Price said she thought most of the louts were upstairs, in the cheaper seats. (Some did cry out for the others to stop and a few went so far as to cheer a later Henin-Hardenne fault.)

Stunned, Williams surrendered the break. "It doesn't make it any harder," she would say later. "I just {hellip} ." She paused to let the tears flow and stuttered, "Actually, that's a lie."

Henin-Hardenne, dealing with her own nerves, would soon fail to serve out the match at 5-4, double-faulting twice. It seemed certain that Williams would soon quiet her tormentors for good but, as Price would say: "She was nervous. I think both players were, because of the crowd."

Serena was rattled, serving poorly, offering up drop shots to a speedy player. Henin-Hardenne broke back and, finally after 2 hours 20 minutes, served out the match.

Price, like Serena, said Henin-Hardenne deserved to win. When Richard Williams was on Tour with Venus and Serena, he often brought disdain upon the family by antagonizing opponents. Price, now divorced from Richard, has been the essence of comportment and class.

Asked how she - as coach as well as mom - could be so calm so soon after the match, she laughed and said, "I'm a cool lady."

Serena Williams lost her composure in a theater of howling fools. She and her Grand Slam streak deserved far more appreciation and respect upon its end

I really liked this article. I usually do not agree so much with anyone writing about tennis.

Jun 6th, 2003, 06:47 PM
Fair assessment as the "drama" unfolded ;) As #1 champion Serena showed that she too was normal.....the "cat calls" got to her (maybe she should have worn that cat outfit?? :rolleyes: But it happens.... :( Yes, the crowd do have a reputation of being a "tough" crowd...but they are tough on their own as well :confused: Its a learning and "humbling" experience...all champions have gone through it..remember there will be better days :hearts: Even John McEnroe commented when he played in 1985..he came on court to "cheers and ovations" by the French....at the end of the set.....he was "booed" unmercifully...however in McEnroe's case...he usually did deserve the "boos"!! :rolleyes: :D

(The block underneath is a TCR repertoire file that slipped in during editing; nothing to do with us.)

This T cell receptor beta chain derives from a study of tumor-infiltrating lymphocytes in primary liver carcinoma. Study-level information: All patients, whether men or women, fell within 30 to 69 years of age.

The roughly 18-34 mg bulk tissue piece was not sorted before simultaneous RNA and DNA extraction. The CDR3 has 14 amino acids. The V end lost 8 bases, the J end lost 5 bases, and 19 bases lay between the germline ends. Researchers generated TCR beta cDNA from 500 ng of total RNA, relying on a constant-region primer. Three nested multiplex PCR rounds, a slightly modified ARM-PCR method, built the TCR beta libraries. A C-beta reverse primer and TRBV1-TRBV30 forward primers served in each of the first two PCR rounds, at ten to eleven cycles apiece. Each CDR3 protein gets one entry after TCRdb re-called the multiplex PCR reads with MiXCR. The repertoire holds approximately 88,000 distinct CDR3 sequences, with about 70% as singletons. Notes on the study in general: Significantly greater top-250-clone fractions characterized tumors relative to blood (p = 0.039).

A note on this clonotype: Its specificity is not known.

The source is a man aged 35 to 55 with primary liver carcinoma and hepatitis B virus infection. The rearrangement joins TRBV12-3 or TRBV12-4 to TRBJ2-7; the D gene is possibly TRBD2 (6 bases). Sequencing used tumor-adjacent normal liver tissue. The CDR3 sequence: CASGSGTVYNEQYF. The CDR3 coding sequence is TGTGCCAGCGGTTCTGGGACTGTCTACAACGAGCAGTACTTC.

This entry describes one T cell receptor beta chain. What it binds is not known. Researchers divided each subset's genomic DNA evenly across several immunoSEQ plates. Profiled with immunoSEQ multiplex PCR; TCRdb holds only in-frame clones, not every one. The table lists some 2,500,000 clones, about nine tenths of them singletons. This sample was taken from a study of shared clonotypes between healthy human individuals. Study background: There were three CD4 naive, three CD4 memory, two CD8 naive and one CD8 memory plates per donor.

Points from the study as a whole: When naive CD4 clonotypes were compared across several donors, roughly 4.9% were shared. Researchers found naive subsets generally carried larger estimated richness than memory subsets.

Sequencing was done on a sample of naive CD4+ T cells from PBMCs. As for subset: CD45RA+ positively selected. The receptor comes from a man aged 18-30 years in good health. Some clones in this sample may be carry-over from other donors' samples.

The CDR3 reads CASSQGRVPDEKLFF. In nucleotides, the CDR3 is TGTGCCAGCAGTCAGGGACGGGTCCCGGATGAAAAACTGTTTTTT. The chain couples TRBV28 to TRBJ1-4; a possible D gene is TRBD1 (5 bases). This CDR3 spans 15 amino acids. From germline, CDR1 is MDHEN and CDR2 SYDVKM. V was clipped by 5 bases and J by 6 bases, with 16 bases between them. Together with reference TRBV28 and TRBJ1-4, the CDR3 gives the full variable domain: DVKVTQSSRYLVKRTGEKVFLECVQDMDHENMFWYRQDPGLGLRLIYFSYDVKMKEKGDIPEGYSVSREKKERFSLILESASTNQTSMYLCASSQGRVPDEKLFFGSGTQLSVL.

barmaid :wavey:

Jun 6th, 2003, 06:50 PM
I don't usually agreed with Shriver (in fact I have NEVER agreed with Shriver) but I have to say that she's right when she said Serena's rude treatment doesn't even come close to the awful treatment Martina Hingis got in 1999. :o

Serena is stronger than Hingis and she will survive this. Just don't call it "racism" because it wasn't. :rolleyes:

Jun 6th, 2003, 06:54 PM
Wow! That was a very sane article and portrayed both Serena and Justine as good people. :)

Jun 6th, 2003, 06:56 PM
I don't usually agreed with Shriver (in fact I have NEVER agreed with Shriver) but I have to say that she's right when she said Serena's rude treatment doesn't even come close to the awful treatment Martina Hingis got in 1999. :o

Serena is stronger than Hingis and she will survive this. Just don't call it "racism" because it wasn't. :rolleyes:

I don't think it's a fair comparison. Serena didn't do anything to provoke anyone. She just called the balls EXACTLY as they were. She remained calm and composed and was out there to take care of business. Quite different than how Martina acted in RG 99.


Bright Red
Jun 6th, 2003, 07:30 PM
I've gotten over the loss. What hurts me, and I'm sure what hurts Serena, is that Serena and Venus always say nice things about the French. Serena says Paris is her favorite city. They are learning French. Both Sisters spoke French last year after the final (most other Americans don't even make an effort). And this is how the crowd treated her??

I know that the crowd doesn't represent the whole of France, but given that the crowd is mostly French, you'd think they'd have appreciated Serena's sentiment towards their country, and shown her some respect. It's going to take a long time for me to get over this, and I doubt the French Open will ever be the same for me again.

Jun 6th, 2003, 10:12 PM
i hope Serena goes back next year and silences them by winning. ;)